Cyberattacks disrupt SOLs

Published 10:08 pm Friday, May 22, 2015

A cyberattack against a company contracted with Virginia to administer state standardized tests caused disruptions for some Suffolk students taking Standards of Learning exams Wednesday — but the good news is they won’t have to retake the tests.

According to school district spokeswoman Bethanne Bradshaw, a network signal disruption impacted various grade levels in elementary and middle schools Wednesday morning.

Tests being administered at the time included Grade 3 Reading (Part I), Grade 5 Reading, Grade 6 Reading, Grade 7 Reading and Grade 8 Science, Bradshaw wrote in an email.

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No retests were warranted, according to Bradshaw, for several reasons:

Some students were delayed in being able to log on to the network, but before they started the test.

Some students were unable to submit their completed test for scoring, but all completed tests could be submitted when the network connection was restored.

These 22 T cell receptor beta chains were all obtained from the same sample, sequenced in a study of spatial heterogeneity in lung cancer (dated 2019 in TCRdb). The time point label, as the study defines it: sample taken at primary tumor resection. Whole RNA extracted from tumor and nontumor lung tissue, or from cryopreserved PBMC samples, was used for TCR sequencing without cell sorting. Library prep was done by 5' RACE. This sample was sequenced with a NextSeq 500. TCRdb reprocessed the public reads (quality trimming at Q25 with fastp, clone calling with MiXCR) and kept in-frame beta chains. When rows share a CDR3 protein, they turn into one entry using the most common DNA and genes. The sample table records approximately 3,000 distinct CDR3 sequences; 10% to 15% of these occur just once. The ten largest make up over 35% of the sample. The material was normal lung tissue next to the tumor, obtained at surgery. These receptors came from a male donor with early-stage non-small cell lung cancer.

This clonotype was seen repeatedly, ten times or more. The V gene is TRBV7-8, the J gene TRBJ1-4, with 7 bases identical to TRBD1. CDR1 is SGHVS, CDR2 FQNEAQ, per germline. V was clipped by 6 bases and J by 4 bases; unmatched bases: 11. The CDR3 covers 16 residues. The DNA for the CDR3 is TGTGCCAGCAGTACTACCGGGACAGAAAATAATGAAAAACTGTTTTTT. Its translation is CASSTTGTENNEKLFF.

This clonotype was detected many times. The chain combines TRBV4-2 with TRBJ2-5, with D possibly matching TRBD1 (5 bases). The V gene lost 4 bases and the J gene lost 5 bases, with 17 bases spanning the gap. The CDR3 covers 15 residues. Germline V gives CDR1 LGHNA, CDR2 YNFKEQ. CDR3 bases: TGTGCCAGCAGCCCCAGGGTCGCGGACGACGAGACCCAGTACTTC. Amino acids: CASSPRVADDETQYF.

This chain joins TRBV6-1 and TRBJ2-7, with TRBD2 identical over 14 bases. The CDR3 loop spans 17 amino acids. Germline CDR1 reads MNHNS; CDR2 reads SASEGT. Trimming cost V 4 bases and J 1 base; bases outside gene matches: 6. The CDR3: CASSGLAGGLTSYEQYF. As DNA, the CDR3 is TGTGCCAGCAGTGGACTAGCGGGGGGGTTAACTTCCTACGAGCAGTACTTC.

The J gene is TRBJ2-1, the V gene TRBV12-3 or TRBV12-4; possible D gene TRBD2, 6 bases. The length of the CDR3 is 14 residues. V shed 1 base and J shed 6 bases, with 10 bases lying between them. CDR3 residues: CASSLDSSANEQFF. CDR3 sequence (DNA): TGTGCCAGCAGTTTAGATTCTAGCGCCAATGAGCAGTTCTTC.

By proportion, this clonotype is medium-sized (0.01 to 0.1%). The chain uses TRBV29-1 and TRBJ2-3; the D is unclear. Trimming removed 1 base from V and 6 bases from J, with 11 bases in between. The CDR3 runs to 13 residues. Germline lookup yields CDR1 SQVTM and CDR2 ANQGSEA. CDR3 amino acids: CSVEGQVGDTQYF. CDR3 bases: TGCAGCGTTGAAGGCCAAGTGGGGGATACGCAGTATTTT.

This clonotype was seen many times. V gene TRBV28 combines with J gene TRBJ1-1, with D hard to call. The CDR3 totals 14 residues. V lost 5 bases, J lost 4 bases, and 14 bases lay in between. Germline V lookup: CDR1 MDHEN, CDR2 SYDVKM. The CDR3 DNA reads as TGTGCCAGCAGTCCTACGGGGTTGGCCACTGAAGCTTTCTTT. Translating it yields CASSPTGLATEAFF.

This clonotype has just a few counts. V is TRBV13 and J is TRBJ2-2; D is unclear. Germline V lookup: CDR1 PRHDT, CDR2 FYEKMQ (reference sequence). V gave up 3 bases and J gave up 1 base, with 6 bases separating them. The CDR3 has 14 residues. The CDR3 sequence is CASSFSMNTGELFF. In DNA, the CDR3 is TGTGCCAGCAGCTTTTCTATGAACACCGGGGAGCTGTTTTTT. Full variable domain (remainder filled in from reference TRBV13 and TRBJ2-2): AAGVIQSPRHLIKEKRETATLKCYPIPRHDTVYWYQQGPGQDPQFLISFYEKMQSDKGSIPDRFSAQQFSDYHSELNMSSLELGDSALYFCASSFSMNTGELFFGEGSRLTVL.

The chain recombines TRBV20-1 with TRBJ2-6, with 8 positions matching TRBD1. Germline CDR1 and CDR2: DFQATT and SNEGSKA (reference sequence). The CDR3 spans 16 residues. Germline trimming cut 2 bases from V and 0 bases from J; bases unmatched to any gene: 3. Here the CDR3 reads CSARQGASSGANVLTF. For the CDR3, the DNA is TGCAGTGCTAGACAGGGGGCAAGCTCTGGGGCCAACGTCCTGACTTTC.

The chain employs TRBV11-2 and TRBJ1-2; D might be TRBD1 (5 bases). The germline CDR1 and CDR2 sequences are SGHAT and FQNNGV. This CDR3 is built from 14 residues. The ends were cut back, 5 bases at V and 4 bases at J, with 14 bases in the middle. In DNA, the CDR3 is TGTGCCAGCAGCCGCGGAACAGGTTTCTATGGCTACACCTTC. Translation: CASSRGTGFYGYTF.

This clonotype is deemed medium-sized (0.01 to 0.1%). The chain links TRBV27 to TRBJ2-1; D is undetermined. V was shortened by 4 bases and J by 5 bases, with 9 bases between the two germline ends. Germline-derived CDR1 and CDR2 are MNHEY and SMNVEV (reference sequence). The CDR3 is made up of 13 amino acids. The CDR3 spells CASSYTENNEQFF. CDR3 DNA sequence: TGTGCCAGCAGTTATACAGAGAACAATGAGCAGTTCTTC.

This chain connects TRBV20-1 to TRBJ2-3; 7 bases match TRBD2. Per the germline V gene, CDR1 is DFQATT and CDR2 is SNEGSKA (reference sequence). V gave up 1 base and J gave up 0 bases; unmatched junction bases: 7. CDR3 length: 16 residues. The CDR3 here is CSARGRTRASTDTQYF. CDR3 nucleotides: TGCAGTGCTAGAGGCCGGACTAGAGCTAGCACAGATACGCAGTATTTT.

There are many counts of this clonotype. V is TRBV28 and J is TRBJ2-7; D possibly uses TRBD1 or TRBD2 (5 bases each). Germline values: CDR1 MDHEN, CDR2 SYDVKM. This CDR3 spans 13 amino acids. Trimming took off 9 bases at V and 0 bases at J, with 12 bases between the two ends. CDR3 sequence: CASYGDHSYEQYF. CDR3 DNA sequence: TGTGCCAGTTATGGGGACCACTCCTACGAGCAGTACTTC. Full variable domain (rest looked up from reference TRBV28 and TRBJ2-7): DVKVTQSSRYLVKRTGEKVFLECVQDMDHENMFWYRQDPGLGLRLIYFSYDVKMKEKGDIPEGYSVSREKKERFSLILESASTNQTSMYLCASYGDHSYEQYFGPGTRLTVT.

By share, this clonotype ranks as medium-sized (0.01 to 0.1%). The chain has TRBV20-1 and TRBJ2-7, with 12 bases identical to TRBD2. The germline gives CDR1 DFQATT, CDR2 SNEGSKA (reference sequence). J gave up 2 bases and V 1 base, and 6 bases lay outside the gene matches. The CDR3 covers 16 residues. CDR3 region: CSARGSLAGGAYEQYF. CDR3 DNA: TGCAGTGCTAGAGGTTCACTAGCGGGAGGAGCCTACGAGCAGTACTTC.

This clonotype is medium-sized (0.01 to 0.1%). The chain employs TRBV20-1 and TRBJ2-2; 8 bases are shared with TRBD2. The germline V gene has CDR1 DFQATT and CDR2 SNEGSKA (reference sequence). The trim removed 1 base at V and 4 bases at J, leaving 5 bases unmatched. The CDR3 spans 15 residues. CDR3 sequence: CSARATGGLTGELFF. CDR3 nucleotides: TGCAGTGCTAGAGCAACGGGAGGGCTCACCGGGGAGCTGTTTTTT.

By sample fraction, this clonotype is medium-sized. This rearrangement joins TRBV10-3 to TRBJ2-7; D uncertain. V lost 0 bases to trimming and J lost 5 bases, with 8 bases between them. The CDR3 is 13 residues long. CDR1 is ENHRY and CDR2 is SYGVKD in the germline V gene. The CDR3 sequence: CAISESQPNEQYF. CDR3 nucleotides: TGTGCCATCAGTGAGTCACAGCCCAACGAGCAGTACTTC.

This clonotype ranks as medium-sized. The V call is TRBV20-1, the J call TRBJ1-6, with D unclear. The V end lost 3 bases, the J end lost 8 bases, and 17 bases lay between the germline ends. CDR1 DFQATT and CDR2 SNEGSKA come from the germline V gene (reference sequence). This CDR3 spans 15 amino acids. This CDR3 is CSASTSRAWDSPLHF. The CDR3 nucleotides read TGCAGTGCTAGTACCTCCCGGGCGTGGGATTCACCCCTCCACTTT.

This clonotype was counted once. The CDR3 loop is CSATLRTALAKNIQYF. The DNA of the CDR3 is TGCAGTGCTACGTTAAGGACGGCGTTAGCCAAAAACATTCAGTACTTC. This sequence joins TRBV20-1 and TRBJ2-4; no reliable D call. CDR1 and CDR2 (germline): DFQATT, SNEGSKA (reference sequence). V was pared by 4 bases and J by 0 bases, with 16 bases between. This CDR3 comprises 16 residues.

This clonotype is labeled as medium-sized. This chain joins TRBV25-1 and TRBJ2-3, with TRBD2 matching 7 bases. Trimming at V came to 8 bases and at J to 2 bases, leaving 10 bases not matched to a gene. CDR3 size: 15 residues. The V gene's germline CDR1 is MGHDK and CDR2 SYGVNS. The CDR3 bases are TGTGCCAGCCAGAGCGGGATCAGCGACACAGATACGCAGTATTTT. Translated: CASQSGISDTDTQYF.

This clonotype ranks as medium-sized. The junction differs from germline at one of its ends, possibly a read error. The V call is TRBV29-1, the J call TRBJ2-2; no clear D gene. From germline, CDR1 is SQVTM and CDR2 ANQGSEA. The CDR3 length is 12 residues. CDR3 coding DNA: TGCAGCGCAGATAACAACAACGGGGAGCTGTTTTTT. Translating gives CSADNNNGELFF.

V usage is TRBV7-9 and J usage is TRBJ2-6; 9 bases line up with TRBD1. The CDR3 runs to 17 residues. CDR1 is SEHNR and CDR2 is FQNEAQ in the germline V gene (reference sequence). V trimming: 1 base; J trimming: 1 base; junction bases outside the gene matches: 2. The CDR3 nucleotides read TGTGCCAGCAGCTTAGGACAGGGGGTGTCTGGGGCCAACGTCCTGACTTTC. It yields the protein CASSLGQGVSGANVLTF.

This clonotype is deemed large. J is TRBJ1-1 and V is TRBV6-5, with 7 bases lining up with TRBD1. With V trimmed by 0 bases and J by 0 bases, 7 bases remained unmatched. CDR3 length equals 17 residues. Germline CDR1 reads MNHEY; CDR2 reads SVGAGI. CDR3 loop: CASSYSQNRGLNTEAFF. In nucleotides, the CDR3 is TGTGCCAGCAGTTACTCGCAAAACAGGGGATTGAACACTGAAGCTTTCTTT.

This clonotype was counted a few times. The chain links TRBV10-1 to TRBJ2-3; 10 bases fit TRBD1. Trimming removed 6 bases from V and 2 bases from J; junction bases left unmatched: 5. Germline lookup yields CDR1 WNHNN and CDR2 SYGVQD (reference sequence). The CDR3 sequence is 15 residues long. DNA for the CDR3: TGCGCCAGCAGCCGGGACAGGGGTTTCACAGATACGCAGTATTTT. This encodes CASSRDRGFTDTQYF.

“Some students who were actually taking the online test were not impacted at all because of the test caching process, whereby the test is stored in the network’s memory cache,” Bradshaw explained.

Laura Gamble, a spokeswoman for the company, Pearson, said in an email an initial cyberattack occurred May 13, causing “intermittent disruptions due to a distributed denial-of-service (DDoS) attack.”

“This malicious, third party attack was a deliberate attempt to overload and slow down system traffic,” she said.

The next day, she added, there was a disruption of service when a server reached its capacity.

Wednesday’s was a “new form of cyberattack,” according to Gamble. The company worked fast to resolve it, she added, but “unfortunately testing was disrupted for students.”

“Intermittent disruptions” began in the morning and, for some testing sessions, continued into the afternoon, she said.

“We have tuned our systems to handle this new attack and are continually monitoring for other new forms of attack should they arrive, “ Gamble added. “We are continuously working to improve our testing systems.”

The company understands the frustration the issues can cause for students, parents and educators, Gamble stated.

“Our goal is to ensure students have a smooth testing experience, and we apologize for any inconvenience the disruption may have caused.”